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Mechanical Behavior of Bi-Containing Pb-Frees

Mechanical Behavior of Bi-Containing Pb-Frees
The objective of this research was to characterize the mechanical metallurgy of alternative solder alloys for high-reliability applications.
Analysis Lab


Authored By:

David B. Witkin
The Aerospace Corporation
El Segundo, California


SAC-Bi and Sn-Ag-Bi alloys have demonstrated superior performance in thermal cycling reliability tests of printed circuit boards, such as the National Center for Manufacturing Sciences programs in the 1990's and the JCAA-JGPP program of the early 2000's.

They have not been widely used in electronics manufacturing despite these promising results due to their Bi content, which has raised concerns for the potential of forming the low-melting point Sn-Pb-Bi eutectic phase (T 96°C) in mixed SnPb-Pb-free soldering. The recently concluded (December 2011) NASA-DoD program Phase II follow-on to JCAAJGPP revived the possible use of Bi-containing alloys with the recommendation that lower reflow temperatures for ternary Sn-Ag-Bi and quaternary SAC-Bi could reduce potential for pad cratering.

At the same time, an explanation for the observed performance in thermal cycling has not been provided, and basic aspects of the metallurgy of these alloys have not been explored to the same extent as more common SAC alloys. In this study, the relationship between microstructure, aging and mechanical behavior was studied for Sn-3.4Ag-4.8Bi and Sn-3.4Ag-1.0Cu-3.3Bi and compared to SAC305.

The alloys were prepared in bulk form by rapidly quenching from 260°C resulting in an as-solidified microstructure similar to that observed in solder joints. As-solidified properties were compared to those for samples aged two weeks at 150°C. Tensile testing, constant-stress creep tests, and low-frequency dynamic mechanical analysis up to 50 Hz were performed at various temperatures for both microstructural conditions. Aging led to significant microstructural changes in all the alloys, but while aging was accompanied by changes in the tensile and power-law creep properties of SAC305, the corresponding differences in the as-solidified and aged Bi-containing alloys were either smaller or absent.

For example, aging SAC305 led to an increase in the creep stress exponent and a nearly 50% reduction in the activation energy, while for SAC-Bi the reduction in activation energy was similar but the stress exponent was reduced, and in Sn-3.4Ag-4.8Bi neither activation nor stress exponent were changed by aging. These differences do not explain the performance of the solder joints in reliability testing but suggest that thermal fatigue reliability of solder alloys may be enhanced by addition of Bi.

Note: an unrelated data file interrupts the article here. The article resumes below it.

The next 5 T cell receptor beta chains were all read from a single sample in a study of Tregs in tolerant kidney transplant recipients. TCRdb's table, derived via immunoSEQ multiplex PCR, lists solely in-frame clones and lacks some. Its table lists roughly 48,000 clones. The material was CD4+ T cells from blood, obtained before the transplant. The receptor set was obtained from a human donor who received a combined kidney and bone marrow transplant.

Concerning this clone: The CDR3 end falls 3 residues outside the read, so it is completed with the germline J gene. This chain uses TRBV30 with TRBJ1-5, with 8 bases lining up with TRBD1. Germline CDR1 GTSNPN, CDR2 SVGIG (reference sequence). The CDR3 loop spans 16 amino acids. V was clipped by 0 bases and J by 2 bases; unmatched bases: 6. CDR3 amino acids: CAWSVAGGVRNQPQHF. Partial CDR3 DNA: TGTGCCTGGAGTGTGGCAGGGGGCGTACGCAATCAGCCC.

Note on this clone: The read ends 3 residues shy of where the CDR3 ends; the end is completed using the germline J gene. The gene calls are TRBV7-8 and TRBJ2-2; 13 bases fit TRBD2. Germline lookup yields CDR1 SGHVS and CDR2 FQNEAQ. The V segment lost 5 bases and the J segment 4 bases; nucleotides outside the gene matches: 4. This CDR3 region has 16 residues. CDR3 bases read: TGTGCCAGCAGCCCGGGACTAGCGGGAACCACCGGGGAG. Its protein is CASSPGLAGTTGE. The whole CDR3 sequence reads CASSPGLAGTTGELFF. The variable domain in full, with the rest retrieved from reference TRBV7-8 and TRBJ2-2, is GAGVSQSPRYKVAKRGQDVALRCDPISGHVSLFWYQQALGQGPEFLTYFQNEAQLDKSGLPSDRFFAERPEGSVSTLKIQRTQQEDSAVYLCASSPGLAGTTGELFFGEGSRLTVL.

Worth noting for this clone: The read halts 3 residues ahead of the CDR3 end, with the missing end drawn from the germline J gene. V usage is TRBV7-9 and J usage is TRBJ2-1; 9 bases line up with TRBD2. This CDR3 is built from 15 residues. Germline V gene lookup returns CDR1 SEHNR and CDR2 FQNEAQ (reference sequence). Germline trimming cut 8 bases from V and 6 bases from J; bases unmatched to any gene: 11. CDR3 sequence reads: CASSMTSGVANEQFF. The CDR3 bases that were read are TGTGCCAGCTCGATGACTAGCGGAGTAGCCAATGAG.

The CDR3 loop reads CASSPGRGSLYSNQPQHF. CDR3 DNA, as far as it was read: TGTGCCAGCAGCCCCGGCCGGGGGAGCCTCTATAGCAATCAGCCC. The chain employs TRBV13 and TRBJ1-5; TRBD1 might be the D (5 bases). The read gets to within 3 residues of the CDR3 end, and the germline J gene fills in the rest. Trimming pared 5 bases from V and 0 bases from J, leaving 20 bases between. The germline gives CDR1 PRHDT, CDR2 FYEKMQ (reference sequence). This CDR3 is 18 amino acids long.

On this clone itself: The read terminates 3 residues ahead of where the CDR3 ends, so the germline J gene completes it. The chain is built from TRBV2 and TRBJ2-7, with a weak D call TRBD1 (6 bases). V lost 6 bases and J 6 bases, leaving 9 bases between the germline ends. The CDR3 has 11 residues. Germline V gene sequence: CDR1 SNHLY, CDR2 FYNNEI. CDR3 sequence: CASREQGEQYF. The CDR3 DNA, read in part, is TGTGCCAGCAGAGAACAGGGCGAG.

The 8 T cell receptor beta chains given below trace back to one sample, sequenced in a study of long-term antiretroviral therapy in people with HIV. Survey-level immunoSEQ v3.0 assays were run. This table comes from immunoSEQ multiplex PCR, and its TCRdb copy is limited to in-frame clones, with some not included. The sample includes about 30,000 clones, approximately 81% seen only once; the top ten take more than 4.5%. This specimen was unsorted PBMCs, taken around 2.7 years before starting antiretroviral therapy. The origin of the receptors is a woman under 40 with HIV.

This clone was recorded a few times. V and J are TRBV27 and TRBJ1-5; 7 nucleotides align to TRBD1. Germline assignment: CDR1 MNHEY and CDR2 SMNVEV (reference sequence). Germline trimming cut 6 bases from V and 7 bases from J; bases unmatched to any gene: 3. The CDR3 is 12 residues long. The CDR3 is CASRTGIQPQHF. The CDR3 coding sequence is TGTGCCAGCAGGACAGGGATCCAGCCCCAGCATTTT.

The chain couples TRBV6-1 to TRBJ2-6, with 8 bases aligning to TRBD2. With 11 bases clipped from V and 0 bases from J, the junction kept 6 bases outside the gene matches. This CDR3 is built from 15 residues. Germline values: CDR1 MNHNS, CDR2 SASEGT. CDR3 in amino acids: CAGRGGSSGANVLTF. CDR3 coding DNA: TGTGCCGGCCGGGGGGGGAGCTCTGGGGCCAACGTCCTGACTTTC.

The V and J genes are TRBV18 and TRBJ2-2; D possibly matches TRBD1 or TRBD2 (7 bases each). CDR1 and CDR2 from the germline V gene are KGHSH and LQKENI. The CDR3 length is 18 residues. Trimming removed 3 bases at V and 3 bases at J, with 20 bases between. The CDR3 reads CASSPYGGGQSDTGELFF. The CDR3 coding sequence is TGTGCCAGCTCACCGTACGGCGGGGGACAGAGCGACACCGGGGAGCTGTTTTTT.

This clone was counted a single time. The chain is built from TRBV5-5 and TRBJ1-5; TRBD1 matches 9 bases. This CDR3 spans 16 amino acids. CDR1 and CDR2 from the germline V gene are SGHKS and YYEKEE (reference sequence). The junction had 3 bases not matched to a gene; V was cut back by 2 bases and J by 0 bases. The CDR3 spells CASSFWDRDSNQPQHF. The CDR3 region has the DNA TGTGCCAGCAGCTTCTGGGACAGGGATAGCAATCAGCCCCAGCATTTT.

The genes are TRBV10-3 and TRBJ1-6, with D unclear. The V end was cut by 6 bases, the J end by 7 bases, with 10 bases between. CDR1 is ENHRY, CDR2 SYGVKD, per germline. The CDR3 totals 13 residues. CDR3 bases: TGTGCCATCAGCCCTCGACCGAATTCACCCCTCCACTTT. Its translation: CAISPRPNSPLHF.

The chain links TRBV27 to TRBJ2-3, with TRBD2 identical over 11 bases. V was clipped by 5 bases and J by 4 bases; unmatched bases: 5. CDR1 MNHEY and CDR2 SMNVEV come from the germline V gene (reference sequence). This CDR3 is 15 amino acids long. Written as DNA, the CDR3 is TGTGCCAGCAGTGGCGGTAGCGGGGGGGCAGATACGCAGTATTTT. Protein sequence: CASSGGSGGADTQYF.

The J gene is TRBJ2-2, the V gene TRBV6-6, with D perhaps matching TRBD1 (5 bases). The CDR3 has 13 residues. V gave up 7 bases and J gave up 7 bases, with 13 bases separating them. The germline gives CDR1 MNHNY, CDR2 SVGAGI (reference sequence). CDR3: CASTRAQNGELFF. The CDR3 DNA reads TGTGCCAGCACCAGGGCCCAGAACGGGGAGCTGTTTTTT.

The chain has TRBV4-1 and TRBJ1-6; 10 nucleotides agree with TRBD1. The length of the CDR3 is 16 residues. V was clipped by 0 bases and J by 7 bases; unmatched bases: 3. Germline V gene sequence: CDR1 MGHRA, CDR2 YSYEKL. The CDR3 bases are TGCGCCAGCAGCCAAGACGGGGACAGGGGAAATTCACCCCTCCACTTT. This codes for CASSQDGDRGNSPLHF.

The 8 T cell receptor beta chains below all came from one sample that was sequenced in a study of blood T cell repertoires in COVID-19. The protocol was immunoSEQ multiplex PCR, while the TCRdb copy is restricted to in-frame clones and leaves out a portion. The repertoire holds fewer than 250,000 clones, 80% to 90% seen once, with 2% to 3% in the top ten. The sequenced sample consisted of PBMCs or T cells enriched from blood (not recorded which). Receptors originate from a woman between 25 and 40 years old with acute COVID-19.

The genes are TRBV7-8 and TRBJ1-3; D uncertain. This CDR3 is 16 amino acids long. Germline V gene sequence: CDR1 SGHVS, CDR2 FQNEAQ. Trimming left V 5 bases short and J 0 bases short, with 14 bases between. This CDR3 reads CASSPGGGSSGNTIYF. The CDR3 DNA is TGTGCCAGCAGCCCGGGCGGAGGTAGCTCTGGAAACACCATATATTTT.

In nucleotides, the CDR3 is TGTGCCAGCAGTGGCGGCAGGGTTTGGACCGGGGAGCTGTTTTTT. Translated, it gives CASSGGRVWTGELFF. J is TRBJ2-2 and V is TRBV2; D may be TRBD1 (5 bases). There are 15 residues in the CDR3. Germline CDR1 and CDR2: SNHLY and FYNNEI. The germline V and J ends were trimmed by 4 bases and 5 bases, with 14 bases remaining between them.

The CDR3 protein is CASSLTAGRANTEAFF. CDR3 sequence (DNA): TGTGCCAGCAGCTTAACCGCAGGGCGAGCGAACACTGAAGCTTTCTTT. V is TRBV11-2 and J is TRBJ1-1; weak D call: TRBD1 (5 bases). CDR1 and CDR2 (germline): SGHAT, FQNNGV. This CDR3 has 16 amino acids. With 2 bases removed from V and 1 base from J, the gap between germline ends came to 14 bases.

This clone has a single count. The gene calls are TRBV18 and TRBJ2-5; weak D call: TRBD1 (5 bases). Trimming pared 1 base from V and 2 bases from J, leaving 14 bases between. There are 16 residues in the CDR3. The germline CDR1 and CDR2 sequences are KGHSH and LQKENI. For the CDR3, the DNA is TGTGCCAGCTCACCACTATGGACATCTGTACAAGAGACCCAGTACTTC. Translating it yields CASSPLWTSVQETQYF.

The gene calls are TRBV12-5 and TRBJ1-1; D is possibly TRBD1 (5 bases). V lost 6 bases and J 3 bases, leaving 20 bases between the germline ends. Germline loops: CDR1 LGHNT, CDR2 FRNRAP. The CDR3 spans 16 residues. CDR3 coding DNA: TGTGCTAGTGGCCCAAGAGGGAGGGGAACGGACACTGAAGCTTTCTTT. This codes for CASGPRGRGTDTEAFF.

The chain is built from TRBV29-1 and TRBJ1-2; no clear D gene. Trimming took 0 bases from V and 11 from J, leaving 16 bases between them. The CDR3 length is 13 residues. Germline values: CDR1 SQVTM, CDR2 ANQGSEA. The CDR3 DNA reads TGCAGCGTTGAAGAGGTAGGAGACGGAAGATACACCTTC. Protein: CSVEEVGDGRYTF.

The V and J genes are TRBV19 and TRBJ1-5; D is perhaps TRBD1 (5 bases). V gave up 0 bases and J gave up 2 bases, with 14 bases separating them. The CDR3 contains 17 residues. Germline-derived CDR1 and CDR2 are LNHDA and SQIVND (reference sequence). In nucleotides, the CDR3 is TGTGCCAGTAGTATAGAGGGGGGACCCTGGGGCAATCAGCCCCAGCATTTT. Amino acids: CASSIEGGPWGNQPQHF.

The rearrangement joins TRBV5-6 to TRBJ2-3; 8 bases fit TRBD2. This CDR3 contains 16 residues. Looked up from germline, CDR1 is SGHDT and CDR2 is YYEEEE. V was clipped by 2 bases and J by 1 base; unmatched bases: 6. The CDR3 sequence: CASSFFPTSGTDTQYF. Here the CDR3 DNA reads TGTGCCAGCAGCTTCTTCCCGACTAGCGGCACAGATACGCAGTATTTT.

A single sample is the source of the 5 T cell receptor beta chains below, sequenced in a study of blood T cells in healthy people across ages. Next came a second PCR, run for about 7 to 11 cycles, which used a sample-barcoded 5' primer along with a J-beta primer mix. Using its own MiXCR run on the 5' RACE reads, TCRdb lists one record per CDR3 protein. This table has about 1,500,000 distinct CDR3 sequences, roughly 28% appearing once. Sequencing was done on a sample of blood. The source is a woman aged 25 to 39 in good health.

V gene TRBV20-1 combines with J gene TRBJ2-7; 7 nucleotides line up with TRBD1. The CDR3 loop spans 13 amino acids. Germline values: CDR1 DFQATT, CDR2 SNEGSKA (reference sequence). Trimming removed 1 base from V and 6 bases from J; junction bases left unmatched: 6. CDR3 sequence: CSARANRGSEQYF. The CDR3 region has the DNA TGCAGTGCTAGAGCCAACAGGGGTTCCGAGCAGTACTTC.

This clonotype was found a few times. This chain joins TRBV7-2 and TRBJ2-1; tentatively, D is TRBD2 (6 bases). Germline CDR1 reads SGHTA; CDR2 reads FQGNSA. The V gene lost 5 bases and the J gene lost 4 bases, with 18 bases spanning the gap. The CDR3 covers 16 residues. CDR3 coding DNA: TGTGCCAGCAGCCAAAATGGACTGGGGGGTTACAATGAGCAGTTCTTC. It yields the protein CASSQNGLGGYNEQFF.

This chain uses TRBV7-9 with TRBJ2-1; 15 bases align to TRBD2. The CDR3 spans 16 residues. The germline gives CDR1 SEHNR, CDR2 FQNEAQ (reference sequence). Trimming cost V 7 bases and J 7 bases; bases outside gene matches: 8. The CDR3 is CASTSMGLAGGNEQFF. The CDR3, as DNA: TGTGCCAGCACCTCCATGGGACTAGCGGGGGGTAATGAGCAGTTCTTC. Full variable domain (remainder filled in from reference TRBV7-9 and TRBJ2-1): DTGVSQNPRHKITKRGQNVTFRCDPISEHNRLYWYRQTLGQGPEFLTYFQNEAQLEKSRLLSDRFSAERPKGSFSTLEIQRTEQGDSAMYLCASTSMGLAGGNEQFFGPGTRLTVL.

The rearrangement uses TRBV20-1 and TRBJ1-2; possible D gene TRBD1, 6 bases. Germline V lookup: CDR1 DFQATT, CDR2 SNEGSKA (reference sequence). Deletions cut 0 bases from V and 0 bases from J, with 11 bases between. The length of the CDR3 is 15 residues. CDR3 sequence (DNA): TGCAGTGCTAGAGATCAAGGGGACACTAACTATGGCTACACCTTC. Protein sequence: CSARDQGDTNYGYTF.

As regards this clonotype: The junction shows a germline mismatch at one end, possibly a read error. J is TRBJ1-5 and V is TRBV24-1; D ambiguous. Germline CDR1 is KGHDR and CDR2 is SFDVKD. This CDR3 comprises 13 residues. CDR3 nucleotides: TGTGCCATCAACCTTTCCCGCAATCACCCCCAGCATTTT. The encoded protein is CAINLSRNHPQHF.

The objective of this research was to characterize the mechanical metallurgy of alternative solder alloys for high-reliability applications. Key differences in use of high-reliability electronic systems compared to mass-produced consumer electronic devices include harsh deployment environments and length of service life. Electronic systems installed in a satellite, for example, may be built years before the spacecraft is launched and then must survive many years in orbit with no opportunity for repair or replacement.

The system life cycle, sustainability requirements and usage environments for space vehicles differ from airborne systems and there is no reason to expect that the optimal solder alloy for space is the same for aircraft. Characterizing behavior and performance of solder joints over long time scales may not be a high priority for consumer electronics manufacturers, although the documented changes in SAC alloy microstructures due to isothermal aging and their impact on reliability have been documented [24, 25].

The selection of Bi-containing alloys was based on their performance in early circuit-board reliability testing programs. The mechanical behavior of these alloys shows that the addition of Bi to SnAg or SAC leads to a different response to isothermal aging than is seen in SAC305. These results do not necessarily explain the performance of Bi-containing alloys in reliability testing, but they do show the extent to which the mechanical behavior of different alloys can vary.

The results of this research demonstrates the need for microstructure-based material properties for modeling of solder joint behavior in long lifetime high-reliability systems but they also suggest that the additions of small amounts of Bi could decrease changes in solder alloy properties over time and result in more readily predictable solder joint deformation.

Initially Published in the IPC Proceedings


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